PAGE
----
“Application of microscopy in authentication of valuable Chinese medicine I--Cordyceps sinensis, its counterfeits, and related products” Microscopy Technique and Research 2011 Jan;75(1):54-64; Au D., Wang L., Yang D., Mok DK., and Xu H.

“Host insect species of Ophiocordyceps sinensis: a review” Zookeys. 2011; (127): 43–59. Published online 2011 September 8; Xiao-Liang Wang and Yi-Jian Yao.

Updated November 1, 2014



Yes, I agree there is a lot of rubbish Cordyceps products out there but if you go for Cordysen NZ or Aloha you can't go wrong. Plus I would not trust wild Cordyceps anyway.
Agree there are a lot of very bad cordyceps products on the market, particulary ones from the USA...most are nothing more than rice powder. Cordysen from NZ is a good polysaccharide product, however with extracts of this nature a lot of the compounds Cordyceps is known for have been stripped out, but still Cordysen is a very good quality extract for immunity function. Aloha has a resonable product, however there are far better products available from Chinese and Japanese manufacturers which have been working with Cordyceps for over 25 years.
Thank you for the info!
can you tell me where i can buy the best product from that will ship to holland please thank you, you just said japan or china but didn't specify.
you may find pure extracts at mycolivia medicinal mushrooms...google it. its cs-4 extract with over 40% polysacharides 0.7% adenosine and 25% d-mannitol extraction ratio is about 6:1
people should be mindfull that when buying extracts of cordyceps that there will be zero cordycepin in the extract if the extract is taken from a mycelial product. You would be better looking for a cordyceps militaris powder which has been vacuum freeze dried if you are looking for a powder that can provide all round benefits.
it is true cordyceps millitaris contains more cordycepine than cordyceps sinensis, but its not the same fungi, there for it wouldnt be considered as a cordyceps sinensis supplament, but a cordyceps millitaris supplament. its not true that cordyceps sinensis contains no cordycepin, as it depands on the cultivation method. you may reach 1% cordycepin in cordyceps sinensis fermentation.
Interesting, we have tested more than 30 samples of cordyceps sinensis and I cannot agree with your statement. Our tests have covered many manufacturers and retail brands from the USA, Japan and China. We have also tested several batchs of natural cordyceps. Natural cordyceps yeilds about 0.16% cordycepin from the fruiting body portion and near zero from the mycelia portion. CS-4 tested 0.000% in all tests we conducted. However an extract of Cephalosporium sinensis Chen.sp yeilded 0.03% cordycepin. We have also done comparitive tests between sinensis and militaris with many compounds including adenosine, d-mannitol, over 20 differing polysaccharides, fat, protiens and on and on. The only real differences we found was that CS has higher adenosine than CM and a differing range of polysaccharide types. The other point I would like to make is the huge inroads which are being made with cordycepin in use for cancer treatment and clinical testing. I would also draw to your attention that all of this cordycepin is provided by extracts of Cordyceps militaris not cordyceps sinensis, why, simply because ther is just not enough to make this viable from CS. The best CM in the world yeild about 0.3% cordycepin, any claiming higher than that are adding cordycepin extract to the mix. We spotted a similar trait in one USA company which added chemical adensine to their CS formula to give consumers a false impression.
well i know you are wrong ,i just wonder why you are saying so... try sampling the manufacturer from singapore ,and if you are saying it contains no cordycepine, than your statements dont count for nothing as far as i am concerned... another thing...cordyceps millitaris is not cordyceps sinensis, and there is no lab test in the world you can do that can say otherwise. cordycepine is far from being the sole factor in cordyceps sinensis activity, and any of you may find that in a quick look in google scholar. so if you wqant a cordyceps sinensis supllaments, you need to take cordyceps sinensis...if you want cordycepine than its a diffarent story...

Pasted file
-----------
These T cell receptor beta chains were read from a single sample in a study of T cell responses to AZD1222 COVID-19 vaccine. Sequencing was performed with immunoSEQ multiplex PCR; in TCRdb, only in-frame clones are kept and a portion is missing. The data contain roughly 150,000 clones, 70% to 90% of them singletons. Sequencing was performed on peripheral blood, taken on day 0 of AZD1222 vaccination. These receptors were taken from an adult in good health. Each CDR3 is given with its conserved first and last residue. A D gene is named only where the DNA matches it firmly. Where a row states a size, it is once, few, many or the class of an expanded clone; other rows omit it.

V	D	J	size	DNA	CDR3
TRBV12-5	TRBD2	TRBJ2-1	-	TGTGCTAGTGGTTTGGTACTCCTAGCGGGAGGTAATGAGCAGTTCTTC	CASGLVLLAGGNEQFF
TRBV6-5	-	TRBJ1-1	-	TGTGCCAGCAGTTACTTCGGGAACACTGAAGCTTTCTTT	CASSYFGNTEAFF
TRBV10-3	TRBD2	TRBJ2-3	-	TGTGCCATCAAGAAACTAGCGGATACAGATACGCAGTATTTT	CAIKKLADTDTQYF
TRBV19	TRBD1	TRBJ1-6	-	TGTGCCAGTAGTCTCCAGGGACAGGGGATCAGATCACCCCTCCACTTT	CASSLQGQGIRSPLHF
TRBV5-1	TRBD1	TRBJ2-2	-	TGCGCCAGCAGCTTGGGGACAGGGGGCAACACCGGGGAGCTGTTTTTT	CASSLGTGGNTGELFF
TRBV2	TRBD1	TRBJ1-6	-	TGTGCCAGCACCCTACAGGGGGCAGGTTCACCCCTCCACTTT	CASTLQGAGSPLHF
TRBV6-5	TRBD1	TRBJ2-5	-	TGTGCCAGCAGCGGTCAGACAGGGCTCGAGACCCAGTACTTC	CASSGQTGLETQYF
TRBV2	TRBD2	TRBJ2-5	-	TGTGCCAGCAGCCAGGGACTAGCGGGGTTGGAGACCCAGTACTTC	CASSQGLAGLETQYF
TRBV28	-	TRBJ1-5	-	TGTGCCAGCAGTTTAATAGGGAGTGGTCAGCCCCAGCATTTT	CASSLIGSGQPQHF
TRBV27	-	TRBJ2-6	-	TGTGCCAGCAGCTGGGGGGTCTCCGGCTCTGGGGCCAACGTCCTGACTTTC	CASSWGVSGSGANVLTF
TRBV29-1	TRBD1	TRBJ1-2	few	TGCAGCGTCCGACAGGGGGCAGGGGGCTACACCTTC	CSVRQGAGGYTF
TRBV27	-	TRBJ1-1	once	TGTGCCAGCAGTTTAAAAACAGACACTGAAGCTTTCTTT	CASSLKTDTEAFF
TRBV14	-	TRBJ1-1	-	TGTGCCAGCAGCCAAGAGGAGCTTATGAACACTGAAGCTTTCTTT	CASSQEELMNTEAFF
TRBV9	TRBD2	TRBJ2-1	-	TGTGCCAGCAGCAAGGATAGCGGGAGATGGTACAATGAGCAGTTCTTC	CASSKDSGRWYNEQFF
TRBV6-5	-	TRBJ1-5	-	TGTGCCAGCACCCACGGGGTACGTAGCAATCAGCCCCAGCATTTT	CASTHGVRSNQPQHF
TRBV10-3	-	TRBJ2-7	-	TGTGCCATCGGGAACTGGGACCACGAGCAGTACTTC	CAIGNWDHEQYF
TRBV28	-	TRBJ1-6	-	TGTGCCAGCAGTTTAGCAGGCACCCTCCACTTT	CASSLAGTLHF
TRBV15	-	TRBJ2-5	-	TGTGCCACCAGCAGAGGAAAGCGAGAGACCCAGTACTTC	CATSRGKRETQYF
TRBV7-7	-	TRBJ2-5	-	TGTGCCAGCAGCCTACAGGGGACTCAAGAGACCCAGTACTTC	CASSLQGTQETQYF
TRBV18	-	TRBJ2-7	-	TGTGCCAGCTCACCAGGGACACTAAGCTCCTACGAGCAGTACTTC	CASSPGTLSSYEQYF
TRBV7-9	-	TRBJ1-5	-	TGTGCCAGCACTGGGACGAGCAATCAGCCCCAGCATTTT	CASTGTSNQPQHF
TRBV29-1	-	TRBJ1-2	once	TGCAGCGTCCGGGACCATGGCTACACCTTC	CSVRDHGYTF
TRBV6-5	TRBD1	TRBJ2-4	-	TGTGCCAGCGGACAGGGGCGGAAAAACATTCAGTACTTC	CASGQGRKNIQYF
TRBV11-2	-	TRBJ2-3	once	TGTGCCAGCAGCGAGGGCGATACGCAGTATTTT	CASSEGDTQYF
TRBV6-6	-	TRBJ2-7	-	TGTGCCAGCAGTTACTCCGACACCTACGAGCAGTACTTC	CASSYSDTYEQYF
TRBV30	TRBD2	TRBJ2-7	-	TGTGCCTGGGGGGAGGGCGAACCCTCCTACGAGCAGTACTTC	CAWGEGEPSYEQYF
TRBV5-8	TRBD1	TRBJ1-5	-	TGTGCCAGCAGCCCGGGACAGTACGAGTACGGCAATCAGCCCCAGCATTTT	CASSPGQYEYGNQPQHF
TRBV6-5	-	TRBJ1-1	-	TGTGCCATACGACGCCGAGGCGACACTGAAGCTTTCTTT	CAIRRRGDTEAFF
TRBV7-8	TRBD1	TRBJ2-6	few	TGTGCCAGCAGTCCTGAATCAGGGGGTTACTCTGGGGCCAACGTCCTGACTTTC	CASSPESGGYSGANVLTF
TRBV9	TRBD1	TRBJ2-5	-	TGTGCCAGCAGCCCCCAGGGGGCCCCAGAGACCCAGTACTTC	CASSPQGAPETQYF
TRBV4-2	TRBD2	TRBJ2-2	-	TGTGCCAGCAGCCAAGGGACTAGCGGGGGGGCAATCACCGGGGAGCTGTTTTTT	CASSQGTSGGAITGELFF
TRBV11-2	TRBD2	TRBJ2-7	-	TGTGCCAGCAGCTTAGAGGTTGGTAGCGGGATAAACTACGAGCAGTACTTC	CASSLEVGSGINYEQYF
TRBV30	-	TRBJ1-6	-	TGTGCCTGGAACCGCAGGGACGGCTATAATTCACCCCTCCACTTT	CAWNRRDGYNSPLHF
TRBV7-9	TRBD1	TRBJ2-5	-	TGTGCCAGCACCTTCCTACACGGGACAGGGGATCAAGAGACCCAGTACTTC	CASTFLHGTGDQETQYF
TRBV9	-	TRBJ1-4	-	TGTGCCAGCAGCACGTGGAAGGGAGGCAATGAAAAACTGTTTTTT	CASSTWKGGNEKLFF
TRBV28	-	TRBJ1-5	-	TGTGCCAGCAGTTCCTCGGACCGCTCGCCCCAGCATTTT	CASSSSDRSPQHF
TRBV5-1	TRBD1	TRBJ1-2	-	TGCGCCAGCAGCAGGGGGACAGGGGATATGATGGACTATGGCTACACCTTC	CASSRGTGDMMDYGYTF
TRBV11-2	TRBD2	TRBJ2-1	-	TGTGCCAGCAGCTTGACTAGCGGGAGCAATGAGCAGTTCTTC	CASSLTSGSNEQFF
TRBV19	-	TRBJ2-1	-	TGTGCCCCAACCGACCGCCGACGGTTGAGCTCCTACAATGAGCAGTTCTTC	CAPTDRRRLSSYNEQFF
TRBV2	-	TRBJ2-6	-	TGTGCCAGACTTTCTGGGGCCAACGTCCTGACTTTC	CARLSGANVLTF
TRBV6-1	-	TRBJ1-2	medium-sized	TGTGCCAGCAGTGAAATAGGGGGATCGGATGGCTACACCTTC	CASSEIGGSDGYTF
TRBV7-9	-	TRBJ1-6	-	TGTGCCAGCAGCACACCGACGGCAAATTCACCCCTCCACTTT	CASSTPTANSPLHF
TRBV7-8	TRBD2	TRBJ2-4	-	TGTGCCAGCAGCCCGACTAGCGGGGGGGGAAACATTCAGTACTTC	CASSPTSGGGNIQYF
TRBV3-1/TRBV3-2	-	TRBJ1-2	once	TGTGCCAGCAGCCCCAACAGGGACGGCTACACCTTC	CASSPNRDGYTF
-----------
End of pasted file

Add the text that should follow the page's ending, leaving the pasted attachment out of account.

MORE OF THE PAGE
Interesting, we tested three retail brands made in Singapore, all tested negative to cordycepin. I would also add that predominantly the production of cordyceps sinensis is by fermentation of the mycelia, as was the case with the Singapore producers. We have only found USA companies which grow Cordyceps sinensis on substrate and harvest both the mycelia and fruiting body. Research has proven as has our studies that 75% of the active ingrediants in all Cordyceps varieties is found in the fruiting body and 25% in the mycelia. The basic difference betwwen Cordyceps Sinensis and Militaris is in the types of polysaccharides and the ratios of adenosine and cordycepin. Other than that there are some small variations in calories, protein, fats, sodium etc. I may be wrong however we have been in the herbal extract business in Japan for more than 40 years and operate an extensive lab. We have studied cordyceps now for over 4 years.
for me it doesnt matter as i am growing cordyceps millitaris as well on solid substrates with mycelia and fruiting bodies...si i have no intrest in promoting either. but statements like active ingridients are found 75% in..andso on is showing leak of experience as you should know as a researcher you dont really know what the active ingridients are...you may know a few key active ingridients and still wouldnt know the complexity of it activity when combined... you see every year new active ingridient isolated from known mushroom like cordyceps and ganoderma... so this declaration is not valid. regarding your extansive research' its very impressing, only i am working in a mycological enviorment with the head scientist and one of the worlds leading mycologists. (international journal of medicinal mushrooms) and i have tests showing diffarent, so its alittle hard for me to believe you. i do agree that cordyceps millitaris is potent when comes to cordycepine, but its alittle missleading in terms of activity. if you are active in japan than you are sure to be competing in a competitive enviorment, so you should know your stuff...but there is marketing, and there is science, and unfurtunately they are oftenly not correlated. :-) anyway i wish you alot of success with your project, i like to learn new things... i hope your project will yield something for us medicinal mushrooms researchers to learn. all the best.